How do you build customer relationships if you can’t meet with customers? In this episode, Paul shares three tips to build relationships during this crisis.
A salesperson recently asked, “How can I continue to build relationships with my customers during these crazy times? It’s hard to build a relationship if I can’t even meet with them.”
Any good relationship is built upon trust. There is never a wrong time to start doing what is right. It’s important to be transparent with customers.
“Customers want to be hopeful. Find a way to deliver hope.” Whether it’s your message or your action, deliver hope.
“People feel isolated.” Now is the best time to reach out to them. Be there for your customers. Listen to your customers. Connect with your customers.
“Humanize yourself.” Don’t be afraid to introduce your customers to your family via zoom or FaceTime.
Perform acts of consideration and make your customer a hero!
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How do I build customer relationships during a crisis?
(Transcribed from podcast)
Recently, on a webinar, I was talking to a group of salespeople, and one of the questions came up on relationship building, especially during this tough and uncertain time that we face. The specific question was “How do I continue to build customer relationships during these tough, uncertain times?” That’s what we’re going to focus on.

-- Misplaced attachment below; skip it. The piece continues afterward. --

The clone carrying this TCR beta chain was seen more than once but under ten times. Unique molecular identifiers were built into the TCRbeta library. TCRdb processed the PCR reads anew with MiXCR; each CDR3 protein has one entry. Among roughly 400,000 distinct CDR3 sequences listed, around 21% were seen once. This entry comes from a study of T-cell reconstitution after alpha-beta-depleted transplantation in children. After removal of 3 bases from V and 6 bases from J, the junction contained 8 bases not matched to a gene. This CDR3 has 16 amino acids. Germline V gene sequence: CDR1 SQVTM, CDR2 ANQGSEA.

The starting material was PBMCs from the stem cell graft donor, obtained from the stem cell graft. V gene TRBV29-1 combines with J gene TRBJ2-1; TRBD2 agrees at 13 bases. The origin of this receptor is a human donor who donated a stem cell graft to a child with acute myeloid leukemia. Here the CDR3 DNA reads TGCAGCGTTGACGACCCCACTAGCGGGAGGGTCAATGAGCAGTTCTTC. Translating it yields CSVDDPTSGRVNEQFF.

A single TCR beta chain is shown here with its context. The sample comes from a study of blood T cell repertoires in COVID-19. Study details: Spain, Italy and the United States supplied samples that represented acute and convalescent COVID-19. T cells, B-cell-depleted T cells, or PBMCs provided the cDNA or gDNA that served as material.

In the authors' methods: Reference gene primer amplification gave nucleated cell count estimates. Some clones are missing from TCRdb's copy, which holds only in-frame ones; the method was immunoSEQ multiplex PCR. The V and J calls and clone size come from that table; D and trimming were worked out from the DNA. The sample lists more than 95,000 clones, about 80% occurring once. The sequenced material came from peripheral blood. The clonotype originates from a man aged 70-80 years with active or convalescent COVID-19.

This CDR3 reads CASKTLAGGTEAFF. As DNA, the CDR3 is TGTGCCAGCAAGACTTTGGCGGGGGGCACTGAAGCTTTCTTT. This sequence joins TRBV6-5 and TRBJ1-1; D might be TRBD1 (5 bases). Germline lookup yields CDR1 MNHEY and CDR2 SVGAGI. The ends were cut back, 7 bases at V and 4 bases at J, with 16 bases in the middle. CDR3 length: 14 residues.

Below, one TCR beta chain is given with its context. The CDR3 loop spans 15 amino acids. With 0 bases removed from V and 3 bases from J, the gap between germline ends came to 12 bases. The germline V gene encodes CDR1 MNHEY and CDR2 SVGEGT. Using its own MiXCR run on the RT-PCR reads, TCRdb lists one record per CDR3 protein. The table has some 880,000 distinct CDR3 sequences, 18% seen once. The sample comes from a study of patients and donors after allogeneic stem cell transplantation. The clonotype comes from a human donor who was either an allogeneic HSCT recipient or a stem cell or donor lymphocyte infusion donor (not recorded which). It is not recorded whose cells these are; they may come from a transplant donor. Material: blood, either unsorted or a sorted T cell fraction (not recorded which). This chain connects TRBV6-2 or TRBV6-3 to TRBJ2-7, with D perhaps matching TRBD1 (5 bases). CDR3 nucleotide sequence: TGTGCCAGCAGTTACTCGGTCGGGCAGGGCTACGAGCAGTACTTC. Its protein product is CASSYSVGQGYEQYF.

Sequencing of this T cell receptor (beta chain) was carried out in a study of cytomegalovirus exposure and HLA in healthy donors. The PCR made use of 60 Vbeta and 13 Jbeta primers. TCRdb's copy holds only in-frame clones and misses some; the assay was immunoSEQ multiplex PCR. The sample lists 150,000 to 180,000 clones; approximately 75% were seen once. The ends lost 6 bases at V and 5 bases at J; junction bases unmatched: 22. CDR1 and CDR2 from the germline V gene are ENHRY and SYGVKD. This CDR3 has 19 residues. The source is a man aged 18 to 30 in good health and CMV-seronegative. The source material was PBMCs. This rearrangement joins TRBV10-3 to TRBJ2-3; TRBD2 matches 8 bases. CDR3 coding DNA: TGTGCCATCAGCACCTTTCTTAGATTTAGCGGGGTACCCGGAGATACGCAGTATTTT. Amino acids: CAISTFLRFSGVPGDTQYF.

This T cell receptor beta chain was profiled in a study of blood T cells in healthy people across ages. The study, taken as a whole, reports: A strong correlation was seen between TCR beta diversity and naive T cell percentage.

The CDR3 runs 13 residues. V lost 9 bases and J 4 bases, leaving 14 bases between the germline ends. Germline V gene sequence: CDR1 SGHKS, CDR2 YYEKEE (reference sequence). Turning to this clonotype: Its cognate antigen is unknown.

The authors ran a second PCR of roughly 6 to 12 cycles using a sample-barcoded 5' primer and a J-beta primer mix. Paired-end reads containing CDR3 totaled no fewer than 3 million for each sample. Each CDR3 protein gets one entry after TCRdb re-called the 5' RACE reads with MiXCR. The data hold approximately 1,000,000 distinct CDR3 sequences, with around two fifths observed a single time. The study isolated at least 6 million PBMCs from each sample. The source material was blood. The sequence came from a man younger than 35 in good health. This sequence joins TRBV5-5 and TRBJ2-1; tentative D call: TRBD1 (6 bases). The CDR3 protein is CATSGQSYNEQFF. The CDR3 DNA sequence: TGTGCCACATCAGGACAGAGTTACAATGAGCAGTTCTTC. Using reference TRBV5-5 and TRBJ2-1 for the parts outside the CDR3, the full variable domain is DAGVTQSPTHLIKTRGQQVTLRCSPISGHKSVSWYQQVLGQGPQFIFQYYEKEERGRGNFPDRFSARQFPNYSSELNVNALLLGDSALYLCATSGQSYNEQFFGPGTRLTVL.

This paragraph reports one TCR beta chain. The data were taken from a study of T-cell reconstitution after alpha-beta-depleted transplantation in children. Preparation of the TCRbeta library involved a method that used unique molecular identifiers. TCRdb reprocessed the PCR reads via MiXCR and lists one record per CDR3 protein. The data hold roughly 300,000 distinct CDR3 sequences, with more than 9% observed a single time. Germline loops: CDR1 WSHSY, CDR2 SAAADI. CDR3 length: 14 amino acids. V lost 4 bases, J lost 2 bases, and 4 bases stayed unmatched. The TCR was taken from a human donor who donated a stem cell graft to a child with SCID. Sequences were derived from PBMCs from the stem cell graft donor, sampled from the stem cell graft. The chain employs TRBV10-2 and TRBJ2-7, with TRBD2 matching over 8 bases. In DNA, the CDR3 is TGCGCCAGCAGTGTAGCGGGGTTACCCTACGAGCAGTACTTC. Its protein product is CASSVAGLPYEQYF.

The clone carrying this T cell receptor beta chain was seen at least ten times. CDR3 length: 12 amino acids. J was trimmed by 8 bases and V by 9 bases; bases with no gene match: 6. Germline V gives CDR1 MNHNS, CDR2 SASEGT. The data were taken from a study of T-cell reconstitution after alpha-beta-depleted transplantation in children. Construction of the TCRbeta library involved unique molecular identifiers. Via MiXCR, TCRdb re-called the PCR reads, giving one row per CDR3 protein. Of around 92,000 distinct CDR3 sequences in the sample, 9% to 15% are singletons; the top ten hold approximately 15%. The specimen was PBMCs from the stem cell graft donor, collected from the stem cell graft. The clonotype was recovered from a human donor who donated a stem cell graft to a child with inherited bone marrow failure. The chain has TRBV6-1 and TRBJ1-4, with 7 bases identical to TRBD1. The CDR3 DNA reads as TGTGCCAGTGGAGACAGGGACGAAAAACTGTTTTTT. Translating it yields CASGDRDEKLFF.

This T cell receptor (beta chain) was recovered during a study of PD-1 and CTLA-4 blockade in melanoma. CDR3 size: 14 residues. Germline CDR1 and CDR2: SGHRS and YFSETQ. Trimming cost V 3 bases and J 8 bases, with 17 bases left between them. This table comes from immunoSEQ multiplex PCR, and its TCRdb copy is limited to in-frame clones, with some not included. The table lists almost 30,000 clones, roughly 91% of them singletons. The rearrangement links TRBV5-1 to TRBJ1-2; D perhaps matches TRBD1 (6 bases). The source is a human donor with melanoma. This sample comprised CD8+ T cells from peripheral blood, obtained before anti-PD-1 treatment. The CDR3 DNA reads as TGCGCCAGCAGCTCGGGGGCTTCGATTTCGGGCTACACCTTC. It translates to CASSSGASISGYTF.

Here are a couple of tips and things to think about especially as it relates to relationship building. Any good relationship with our customers is built on a foundation of trust. We need to make sure that, during these tough and uncertain times, we are as transparent as we can be with our customers. We need to be open; we need to be honest. It means that we need to deliver the good news just as often and just as quickly as we deliver the bad news. We need to be sure we maintain that certain level of trust.
As we’re building relationships with our customers now, they want hope. They want to be hopeful for something…that this coronavirus is going to end soon, the pandemic is going to end. Granted, we have no way of predicting that as salespeople. But what we can do is provide hope; we can share good news with them. Continue to be a merchant of hope.